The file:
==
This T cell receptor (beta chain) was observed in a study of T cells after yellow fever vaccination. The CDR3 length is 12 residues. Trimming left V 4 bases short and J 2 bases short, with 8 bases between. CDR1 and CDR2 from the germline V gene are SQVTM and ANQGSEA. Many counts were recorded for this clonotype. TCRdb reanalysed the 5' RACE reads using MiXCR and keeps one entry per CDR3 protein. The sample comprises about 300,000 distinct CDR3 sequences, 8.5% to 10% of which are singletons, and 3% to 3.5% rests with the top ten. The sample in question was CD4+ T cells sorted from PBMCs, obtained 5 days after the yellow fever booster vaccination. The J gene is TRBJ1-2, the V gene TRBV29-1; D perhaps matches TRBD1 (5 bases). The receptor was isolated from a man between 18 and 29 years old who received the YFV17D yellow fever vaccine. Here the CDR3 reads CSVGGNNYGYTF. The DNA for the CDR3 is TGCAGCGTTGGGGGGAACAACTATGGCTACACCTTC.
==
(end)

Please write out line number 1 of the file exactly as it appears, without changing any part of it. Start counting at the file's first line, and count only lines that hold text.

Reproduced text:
This T cell receptor (beta chain) was observed in a study of T cells after yellow fever vaccination. The CDR3 length is 12 residues. Trimming left V 4 bases short and J 2 bases short, with 8 bases between. CDR1 and CDR2 from the germline V gene are SQVTM and ANQGSEA. Many counts were recorded for this clonotype. TCRdb reanalysed the 5' RACE reads using MiXCR and keeps one entry per CDR3 protein. The sample comprises about 300,000 distinct CDR3 sequences, 8.5% to 10% of which are singletons, and 3% to 3.5% rests with the top ten. The sample in question was CD4+ T cells sorted from PBMCs, obtained 5 days after the yellow fever booster vaccination. The J gene is TRBJ1-2, the V gene TRBV29-1; D perhaps matches TRBD1 (5 bases). The receptor was isolated from a man between 18 and 29 years old who received the YFV17D yellow fever vaccine. Here the CDR3 reads CSVGGNNYGYTF. The DNA for the CDR3 is TGCAGCGTTGGGGGGAACAACTATGGCTACACCTTC.